Managed IT services: an introduction
Managed IT services are a core function of many businesses today. If you haven’t already engaged with a managed services provider, the chances are that you have considered it.
But to the uninitiated, it can be difficult to navigate the complex and variable landscape of managed IT services contracts. What are the basic components that you should always look for?
The first core aspect of any managed services solution is remote monitoring and management of the client’s IT. The core goal of a remote monitoring solution is to maximise system uptime for the client, so that they can get on with their day-to-day operations, but how this is actually achieved can take many shapes. It may be a purely reactive system, which identifies flaws or incidents and triggers alerts accordingly; or it may incorporate more proactive elements, actively seeking out potential problems, or features which run the risk of escalating.
It is also becoming increasingly common for remote monitoring systems to incorporate a certain amount of automation, with mundane and repetitive tasks delivered on schedule without the need for human intervention. This might include patch and upgrade management, antivirus and anti spam updates, or configuration of firewalls and other tools.
Remote monitoring and management of some or all of the IT infrastructure may be viewed as the foundational element of all managed IT services contracts. It enables organisations to focus on core activities with the peace of mind that their IT is being watched over automatically.
This, too, can take many shapes. It can be available during normal business hours only, 24/7 or other set parameters. It might be telephone or online only, or it might offer a series of tiers, culminating in on-site technical assistance as required. It might be there only to actively repair faults and fix incidents, or it may also be on hand to respond to functional queries and provide guidance on how to operate particular systems. Service desks may be remote from the client organisation, onshore or offshore, or they may be deployed on the customer’s site as part of a bespoke solution.
The point is, a managed IT services contract should always include a problem management and remediation service, and this almost always includes some kind of human interaction.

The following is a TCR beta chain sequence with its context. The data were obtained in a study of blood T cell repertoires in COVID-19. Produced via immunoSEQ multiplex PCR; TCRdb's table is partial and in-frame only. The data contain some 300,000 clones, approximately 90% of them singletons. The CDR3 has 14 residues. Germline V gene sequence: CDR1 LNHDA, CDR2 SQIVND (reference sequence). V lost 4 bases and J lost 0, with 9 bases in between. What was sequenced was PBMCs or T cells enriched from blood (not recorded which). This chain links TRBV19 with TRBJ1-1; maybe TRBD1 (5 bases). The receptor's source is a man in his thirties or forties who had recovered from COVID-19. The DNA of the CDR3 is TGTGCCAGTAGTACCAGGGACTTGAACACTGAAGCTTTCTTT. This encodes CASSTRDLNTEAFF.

When a service request is made, whether because an incident has taken place on the IT infrastructure, or simply because a user has a question, the managed services provider should have a ticketing system in place to log and triage the request. In this way, urgent problems can be resolved most quickly and by the most senior individuals within the managed services provider. Problem resolution via the service desk should usually be part of the overall service level agreement, with factors such as average time to resolve an incident, and proportion of incidents resolved remotely generally considered as key metrics.
Remote monitoring and the service desk are usually the first core elements of a managed services contract to be considered, but engagement with software and hardware providers should not be neglected.
Very often, particularly for smaller clients, managed IT services providers act as a pool of expertise and IT qualifications that the customer cannot afford to maintain in-house. This makes them the best port of call for technical conversations with vendors, and for providing advice regarding the ongoing development of the client’s IT infrastructure.
Good managed services contracts should consider the relationship between the client and its hardware and software vendors, and how the managed services provider can form a bridging service between them. This generally adds huge value to the end user, by dramatically speeding up and de-mystifying procurement and integration processes. However, it is vitally important to choose a trusted managed services provider who can deliver a sensible ‘translation’ between the two.
With these three elements in place, you can develop a bespoke managed services contract which suits your precise needs, whilst delivering the core benefits of enabling you to focus on core business strategy in the peace of mind that your IT is being taken care of.